The way media is being consumed by people has been changing rapidly for over 100 years. More and more, people are relying on a tablet or smartphone to watch movies, listen to music, and read periodicals and books. This particular change in technology is just one of many in the history of streaming media.
When we think about streaming media now we think about Internet-based services such as Netflix or Pandora, but in essence, there are facets of all media that are streamed to the consumer. This includes music, television, and now on-demand streaming services that allow you access to huge libraries of the world's media. Here is a brief overview on the history of streaming media.
By manipulating electrical frequencies, many innovative physicists created a way to transmit information between two places without the use of wires. This wireless technology, eventually culminated in Guglielmo Marconi's transmission of radio signals over long distances. The first regular radio broadcasts without military or maritime function, were transmitted in Wisconsin over Morse Code in 1916 to communicate weather patterns. This level of communication was surpassed continuously over the next several years while the radio user-interface developed. This interface would soon be used to bring the news of the day, as well as entertainment, into millions of homes, worldwide.
Around 1920, U.S. Major General George O. Squier found and perfected a way to transmit and distribute signals electronically to reproduce sounds. A decade later, Squier formed Muzak, but because the popularity of the radio, the decision was to go in a different direction with the company. Muzak was introduced and the rest is history. What we know today to be "elevator music" has graced many elevators, waiting rooms, restaurants, and many other "please hold" moments for 80 years. With the dynamic capabilities that digital technology presents, you see less Muzak systems than before, but there is no doubt that it turned out to be important to the growth of streaming media.
Television followed shortly thereafter, but the technology took a long time to implement, as the television sets were incredibly expensive. The first regularly scheduled television service using mechanical television technology began in July of 1928, but because the entities that govern broadcasts were slow to see this technology as a commercial service, it slowed the technology's growth.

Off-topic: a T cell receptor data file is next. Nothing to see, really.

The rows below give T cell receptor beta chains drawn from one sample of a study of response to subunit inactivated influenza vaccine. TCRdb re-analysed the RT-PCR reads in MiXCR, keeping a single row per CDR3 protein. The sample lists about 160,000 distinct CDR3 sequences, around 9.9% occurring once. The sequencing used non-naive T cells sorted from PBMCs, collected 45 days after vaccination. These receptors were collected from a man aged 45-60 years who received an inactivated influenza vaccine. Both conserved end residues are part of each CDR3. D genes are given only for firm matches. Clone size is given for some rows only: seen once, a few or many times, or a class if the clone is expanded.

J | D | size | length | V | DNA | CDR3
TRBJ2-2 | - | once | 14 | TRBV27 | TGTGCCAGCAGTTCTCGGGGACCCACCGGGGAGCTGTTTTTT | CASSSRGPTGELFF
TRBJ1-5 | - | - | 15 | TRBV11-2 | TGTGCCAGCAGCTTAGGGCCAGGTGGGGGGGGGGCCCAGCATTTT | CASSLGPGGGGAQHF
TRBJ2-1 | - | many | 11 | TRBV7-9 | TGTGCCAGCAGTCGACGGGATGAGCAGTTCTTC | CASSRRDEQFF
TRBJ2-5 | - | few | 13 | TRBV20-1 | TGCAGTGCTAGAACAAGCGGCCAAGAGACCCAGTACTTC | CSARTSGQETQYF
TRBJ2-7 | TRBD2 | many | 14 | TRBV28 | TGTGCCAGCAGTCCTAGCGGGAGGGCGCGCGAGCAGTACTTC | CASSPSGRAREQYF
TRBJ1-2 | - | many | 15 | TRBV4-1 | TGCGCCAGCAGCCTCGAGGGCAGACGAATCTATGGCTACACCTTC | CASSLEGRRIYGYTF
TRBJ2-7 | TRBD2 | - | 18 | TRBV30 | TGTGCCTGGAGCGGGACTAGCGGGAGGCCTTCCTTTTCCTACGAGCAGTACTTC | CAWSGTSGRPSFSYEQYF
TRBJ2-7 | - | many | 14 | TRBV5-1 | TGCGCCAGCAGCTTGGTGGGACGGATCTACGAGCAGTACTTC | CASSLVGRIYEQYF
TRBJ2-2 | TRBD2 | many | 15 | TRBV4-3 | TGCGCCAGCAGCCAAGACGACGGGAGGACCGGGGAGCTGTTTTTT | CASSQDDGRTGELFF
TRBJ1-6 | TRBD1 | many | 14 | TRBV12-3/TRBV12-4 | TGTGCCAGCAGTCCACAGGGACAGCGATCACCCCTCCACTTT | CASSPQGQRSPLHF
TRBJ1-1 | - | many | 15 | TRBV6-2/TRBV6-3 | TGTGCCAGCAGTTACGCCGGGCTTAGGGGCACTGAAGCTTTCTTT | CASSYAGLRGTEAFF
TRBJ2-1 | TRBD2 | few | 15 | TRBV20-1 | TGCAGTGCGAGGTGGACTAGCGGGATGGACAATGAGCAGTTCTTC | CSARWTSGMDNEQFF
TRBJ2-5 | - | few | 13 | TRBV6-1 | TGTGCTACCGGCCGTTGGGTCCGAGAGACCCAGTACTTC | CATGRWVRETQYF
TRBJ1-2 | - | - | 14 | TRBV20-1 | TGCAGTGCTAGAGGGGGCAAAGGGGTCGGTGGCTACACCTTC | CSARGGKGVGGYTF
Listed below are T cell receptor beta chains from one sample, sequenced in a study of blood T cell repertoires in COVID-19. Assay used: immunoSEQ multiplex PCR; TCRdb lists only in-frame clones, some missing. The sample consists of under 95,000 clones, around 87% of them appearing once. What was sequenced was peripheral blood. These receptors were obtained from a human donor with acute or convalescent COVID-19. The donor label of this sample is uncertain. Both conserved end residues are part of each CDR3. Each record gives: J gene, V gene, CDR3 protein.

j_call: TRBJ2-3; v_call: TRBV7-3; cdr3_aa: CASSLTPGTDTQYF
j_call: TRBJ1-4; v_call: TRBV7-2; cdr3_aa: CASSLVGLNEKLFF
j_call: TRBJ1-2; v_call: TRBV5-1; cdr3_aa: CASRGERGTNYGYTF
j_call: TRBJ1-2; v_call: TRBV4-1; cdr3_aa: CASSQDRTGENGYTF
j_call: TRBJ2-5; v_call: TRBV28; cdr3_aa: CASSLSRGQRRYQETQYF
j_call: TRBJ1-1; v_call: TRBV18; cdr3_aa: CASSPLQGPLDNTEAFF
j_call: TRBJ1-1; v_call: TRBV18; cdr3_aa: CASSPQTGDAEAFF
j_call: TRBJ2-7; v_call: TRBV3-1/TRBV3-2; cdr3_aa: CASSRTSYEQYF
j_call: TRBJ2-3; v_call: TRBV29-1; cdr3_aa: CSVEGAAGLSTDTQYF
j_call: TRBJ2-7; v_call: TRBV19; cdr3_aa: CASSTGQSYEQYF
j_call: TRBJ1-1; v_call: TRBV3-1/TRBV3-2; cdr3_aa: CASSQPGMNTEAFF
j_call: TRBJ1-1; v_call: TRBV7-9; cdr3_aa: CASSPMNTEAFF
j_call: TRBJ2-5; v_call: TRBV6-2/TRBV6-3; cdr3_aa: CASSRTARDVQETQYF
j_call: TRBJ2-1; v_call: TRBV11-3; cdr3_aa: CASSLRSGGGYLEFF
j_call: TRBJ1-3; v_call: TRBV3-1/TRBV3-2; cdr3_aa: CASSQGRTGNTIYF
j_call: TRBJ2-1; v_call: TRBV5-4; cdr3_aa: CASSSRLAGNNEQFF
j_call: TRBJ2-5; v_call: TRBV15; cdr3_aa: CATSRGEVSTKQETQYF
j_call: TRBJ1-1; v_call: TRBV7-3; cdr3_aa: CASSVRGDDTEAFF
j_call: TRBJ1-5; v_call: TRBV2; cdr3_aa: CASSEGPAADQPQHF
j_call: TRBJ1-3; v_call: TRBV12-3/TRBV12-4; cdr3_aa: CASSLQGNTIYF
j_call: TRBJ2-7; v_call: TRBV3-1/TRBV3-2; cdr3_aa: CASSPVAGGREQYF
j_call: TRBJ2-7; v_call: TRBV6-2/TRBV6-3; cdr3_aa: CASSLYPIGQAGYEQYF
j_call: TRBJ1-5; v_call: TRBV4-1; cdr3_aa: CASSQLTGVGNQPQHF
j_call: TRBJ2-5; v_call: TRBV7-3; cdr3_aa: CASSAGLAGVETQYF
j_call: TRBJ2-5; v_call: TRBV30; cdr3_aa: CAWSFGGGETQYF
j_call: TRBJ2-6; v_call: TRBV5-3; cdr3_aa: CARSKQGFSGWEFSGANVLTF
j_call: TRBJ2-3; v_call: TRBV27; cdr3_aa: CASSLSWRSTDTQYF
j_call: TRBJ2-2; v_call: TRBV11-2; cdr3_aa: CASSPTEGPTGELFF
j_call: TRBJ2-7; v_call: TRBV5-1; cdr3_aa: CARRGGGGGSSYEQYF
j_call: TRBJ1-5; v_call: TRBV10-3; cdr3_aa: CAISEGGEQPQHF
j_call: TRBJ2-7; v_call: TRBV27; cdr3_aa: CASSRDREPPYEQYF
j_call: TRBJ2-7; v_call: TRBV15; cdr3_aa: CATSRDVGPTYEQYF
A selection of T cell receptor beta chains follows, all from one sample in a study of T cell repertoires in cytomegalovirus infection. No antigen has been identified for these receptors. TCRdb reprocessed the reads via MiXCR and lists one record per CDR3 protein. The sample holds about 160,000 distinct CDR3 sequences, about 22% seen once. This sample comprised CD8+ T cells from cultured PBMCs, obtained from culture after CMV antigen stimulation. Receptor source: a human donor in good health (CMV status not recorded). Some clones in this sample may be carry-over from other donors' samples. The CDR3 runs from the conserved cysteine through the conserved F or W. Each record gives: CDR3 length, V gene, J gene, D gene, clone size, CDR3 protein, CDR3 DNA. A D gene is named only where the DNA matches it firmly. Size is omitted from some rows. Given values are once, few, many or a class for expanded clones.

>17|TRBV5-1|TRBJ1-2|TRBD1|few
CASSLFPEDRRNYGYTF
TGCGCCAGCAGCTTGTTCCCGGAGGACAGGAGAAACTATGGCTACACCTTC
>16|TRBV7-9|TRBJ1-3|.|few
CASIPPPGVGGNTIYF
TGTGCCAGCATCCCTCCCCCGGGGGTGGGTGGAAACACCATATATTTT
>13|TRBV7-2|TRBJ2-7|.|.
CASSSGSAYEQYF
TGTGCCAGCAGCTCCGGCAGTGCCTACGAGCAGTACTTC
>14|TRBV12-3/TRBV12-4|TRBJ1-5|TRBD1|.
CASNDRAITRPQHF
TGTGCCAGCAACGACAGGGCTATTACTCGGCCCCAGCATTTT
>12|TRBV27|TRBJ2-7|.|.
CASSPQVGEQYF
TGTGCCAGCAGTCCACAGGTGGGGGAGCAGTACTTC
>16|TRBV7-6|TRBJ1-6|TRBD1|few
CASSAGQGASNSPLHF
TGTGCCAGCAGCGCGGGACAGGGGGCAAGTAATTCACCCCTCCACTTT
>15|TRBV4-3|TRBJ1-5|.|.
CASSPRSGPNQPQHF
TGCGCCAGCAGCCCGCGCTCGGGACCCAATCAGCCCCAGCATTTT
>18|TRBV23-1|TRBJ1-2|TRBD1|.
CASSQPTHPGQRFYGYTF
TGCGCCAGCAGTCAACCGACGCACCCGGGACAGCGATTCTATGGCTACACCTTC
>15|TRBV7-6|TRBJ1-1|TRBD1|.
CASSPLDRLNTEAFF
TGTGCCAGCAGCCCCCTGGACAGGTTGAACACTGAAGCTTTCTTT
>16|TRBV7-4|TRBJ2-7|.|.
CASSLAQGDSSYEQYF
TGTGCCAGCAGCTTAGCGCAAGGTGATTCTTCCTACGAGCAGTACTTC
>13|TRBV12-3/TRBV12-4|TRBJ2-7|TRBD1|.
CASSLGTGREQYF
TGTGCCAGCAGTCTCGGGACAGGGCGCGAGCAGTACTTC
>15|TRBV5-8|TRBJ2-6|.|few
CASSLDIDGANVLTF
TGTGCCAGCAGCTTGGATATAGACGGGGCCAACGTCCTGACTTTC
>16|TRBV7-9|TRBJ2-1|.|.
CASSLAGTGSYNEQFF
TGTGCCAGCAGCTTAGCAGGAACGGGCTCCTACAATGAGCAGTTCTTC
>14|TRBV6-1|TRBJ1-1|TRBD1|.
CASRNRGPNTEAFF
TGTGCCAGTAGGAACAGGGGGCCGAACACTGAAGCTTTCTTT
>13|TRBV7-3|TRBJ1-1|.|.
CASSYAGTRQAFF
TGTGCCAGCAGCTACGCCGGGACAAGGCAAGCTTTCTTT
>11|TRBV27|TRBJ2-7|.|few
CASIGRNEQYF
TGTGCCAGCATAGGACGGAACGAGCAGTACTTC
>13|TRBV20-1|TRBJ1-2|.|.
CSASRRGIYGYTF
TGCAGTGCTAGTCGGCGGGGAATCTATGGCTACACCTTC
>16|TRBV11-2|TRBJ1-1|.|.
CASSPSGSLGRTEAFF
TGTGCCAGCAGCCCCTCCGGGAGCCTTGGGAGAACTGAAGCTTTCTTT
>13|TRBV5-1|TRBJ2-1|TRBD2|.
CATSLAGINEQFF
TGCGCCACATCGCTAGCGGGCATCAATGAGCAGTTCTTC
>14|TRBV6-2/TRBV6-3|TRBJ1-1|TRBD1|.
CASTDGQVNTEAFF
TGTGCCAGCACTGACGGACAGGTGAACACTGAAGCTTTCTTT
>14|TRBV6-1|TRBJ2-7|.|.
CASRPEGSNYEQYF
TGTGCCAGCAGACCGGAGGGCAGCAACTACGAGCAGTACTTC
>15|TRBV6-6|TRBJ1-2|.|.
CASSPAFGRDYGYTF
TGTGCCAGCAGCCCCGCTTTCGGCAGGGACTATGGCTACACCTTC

After World War II, many homes contained a radio receiver, but very few contained a television set. This changed quickly as new broadcasting companies started popping up all over the United States leading to a drop in the price of television. By 1962, 92% of all U.S. homes had a television set. From the mid-1950s to present day, television has come to be known as one of the most important technological and cultural advancements of the 20th century.
The term streaming text may confuse some people, but in the connected world that we live in, there has to be some continuity despite the cultural and language barriers that are present when communicating with one another. This is where streaming text comes in. Have you ever been watching a show on your television and a character on a show begins to speak in a manner that confuses you? By turning on your closed captioning, you can get streaming text that simply uses words to explain the pictures and the dialogue those characters are speaking. You may not think of it as a separate part of your viewing experience, but it is.
Streaming in the 21st Century
Nowadays, streaming relies on an Internet connection to play media titles and even live broadcasts. This technology began in the early 1990s and has been revolutionized in recent years by companies such as YouTube, Netflix, Spotify, Pandora, and Hulu. These services deliver television shows, movies, music, and games to your computer. These services are front and center of the new mobile device revolution. With smartphones and tablets becoming viable computing options, users have more choices on where and when they can watch streaming media. This kind of on-the-go consumption creates a beneficial situation for businesses as well, as all the multimedia information can be shared and accessed at a simple touch of a user's finger.
The history of streaming media spans 100 years and many devices. As streaming becomes more efficient, it will create further options for people everywhere. At XFER, our technology professionals are well versed in the history of technology and how it relates to a growing small business. For more information about how you can use streaming media for the benefit of your organization, call us today at 734-927-6666 / 800-438-9337.
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